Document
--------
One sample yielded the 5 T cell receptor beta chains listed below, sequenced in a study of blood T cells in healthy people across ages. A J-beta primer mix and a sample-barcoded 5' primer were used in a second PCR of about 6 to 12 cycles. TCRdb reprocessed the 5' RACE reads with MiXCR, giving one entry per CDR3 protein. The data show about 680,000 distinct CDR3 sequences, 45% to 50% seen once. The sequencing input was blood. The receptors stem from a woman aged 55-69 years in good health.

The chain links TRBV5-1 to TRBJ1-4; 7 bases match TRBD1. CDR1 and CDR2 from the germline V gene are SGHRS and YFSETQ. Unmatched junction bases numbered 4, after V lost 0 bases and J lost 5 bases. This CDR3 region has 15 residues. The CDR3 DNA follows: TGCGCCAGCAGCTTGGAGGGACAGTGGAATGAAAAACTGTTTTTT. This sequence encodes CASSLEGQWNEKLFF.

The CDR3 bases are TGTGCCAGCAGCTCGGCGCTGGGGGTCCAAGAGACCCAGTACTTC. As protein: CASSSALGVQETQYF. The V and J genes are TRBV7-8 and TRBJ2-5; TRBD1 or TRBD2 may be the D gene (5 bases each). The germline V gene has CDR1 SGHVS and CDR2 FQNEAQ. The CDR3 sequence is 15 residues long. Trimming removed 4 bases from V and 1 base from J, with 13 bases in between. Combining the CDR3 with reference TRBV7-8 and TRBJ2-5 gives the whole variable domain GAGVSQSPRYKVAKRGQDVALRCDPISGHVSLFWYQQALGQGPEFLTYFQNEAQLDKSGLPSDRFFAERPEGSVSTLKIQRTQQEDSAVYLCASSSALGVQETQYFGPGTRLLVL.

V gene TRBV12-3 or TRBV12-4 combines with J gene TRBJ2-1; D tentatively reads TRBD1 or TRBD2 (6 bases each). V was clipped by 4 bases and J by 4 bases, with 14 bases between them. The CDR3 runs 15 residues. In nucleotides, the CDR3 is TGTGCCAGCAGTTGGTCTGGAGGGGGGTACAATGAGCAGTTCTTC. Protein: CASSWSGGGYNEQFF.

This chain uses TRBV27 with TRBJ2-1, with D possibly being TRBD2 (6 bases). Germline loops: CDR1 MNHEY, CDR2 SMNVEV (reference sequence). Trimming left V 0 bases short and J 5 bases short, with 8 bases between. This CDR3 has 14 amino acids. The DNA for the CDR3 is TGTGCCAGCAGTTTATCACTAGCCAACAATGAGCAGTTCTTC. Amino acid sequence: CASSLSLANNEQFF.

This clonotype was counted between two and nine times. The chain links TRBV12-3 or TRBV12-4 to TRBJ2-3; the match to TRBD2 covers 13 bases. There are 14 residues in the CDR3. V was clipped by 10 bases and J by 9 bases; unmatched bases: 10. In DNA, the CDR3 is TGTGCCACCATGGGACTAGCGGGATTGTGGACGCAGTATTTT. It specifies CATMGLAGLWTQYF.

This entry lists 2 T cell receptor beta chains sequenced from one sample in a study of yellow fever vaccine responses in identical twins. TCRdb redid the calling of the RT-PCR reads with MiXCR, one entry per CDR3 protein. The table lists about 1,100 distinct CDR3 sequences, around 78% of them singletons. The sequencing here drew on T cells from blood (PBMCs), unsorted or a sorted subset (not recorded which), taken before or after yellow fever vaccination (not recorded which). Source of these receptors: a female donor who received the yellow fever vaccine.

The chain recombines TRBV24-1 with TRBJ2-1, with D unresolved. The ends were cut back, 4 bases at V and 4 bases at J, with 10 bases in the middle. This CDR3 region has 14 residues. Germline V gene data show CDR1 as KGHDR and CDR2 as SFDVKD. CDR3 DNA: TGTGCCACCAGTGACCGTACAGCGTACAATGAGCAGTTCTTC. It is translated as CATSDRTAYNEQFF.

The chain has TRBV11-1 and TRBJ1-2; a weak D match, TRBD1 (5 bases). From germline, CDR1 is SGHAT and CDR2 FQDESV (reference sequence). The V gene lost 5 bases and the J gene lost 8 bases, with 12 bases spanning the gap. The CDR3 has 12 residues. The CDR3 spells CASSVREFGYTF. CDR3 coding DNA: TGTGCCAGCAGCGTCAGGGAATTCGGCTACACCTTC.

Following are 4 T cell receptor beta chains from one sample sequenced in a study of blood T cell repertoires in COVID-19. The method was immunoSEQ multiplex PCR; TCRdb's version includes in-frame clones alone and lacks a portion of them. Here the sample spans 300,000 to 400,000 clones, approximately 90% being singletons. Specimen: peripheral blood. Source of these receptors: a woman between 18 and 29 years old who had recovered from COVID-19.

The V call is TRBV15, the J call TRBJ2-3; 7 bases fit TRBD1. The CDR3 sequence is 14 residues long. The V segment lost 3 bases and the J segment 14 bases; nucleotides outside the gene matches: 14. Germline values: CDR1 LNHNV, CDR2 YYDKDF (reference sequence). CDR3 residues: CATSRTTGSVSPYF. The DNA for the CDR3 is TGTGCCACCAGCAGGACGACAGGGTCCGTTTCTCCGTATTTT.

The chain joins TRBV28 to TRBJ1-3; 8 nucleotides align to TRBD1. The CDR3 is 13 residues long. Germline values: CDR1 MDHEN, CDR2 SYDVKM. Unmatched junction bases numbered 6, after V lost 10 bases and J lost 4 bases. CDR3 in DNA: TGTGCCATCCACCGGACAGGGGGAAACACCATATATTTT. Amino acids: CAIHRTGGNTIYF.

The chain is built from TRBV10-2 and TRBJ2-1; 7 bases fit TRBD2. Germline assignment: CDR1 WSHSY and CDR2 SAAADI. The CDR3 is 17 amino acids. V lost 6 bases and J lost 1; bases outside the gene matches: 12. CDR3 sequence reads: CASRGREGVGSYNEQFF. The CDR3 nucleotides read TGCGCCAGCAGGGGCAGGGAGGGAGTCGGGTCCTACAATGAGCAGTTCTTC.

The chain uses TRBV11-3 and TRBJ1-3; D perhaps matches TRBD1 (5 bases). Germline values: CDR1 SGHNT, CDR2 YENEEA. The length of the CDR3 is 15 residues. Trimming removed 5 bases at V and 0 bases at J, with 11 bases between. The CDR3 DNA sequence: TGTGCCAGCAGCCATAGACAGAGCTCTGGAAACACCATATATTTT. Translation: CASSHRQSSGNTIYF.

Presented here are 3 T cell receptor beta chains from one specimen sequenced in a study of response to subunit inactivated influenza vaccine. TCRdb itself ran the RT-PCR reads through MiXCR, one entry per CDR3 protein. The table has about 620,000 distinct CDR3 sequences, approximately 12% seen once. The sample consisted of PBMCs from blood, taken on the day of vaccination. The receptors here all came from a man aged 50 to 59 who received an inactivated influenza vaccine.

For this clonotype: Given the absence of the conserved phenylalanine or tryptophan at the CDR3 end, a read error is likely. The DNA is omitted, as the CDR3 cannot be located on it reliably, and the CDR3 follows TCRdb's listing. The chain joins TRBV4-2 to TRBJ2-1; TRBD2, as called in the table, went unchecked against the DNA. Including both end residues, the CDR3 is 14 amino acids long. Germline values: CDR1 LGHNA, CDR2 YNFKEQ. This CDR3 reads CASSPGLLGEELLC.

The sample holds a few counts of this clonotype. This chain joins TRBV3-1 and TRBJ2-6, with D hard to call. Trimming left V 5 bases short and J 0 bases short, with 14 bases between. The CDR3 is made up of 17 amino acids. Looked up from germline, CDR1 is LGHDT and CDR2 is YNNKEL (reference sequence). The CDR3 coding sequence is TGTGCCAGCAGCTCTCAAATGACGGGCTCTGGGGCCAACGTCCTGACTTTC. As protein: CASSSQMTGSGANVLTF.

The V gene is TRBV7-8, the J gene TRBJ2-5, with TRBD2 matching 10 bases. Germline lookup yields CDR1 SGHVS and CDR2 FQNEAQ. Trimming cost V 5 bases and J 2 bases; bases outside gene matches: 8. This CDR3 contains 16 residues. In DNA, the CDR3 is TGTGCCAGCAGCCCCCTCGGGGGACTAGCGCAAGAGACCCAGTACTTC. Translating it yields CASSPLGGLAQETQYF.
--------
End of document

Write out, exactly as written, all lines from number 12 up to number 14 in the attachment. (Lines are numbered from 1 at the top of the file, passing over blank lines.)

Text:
The chain joins TRBV28 to TRBJ1-3; 8 nucleotides align to TRBD1. The CDR3 is 13 residues long. Germline values: CDR1 MDHEN, CDR2 SYDVKM. Unmatched junction bases numbered 6, after V lost 10 bases and J lost 4 bases. CDR3 in DNA: TGTGCCATCCACCGGACAGGGGGAAACACCATATATTTT. Amino acids: CAIHRTGGNTIYF.

The chain is built from TRBV10-2 and TRBJ2-1; 7 bases fit TRBD2. Germline assignment: CDR1 WSHSY and CDR2 SAAADI. The CDR3 is 17 amino acids. V lost 6 bases and J lost 1; bases outside the gene matches: 12. CDR3 sequence reads: CASRGREGVGSYNEQFF. The CDR3 nucleotides read TGCGCCAGCAGGGGCAGGGAGGGAGTCGGGTCCTACAATGAGCAGTTCTTC.

The chain uses TRBV11-3 and TRBJ1-3; D perhaps matches TRBD1 (5 bases). Germline values: CDR1 SGHNT, CDR2 YENEEA. The length of the CDR3 is 15 residues. Trimming removed 5 bases at V and 0 bases at J, with 11 bases between. The CDR3 DNA sequence: TGTGCCAGCAGCCATAGACAGAGCTCTGGAAACACCATATATTTT. Translation: CASSHRQSSGNTIYF.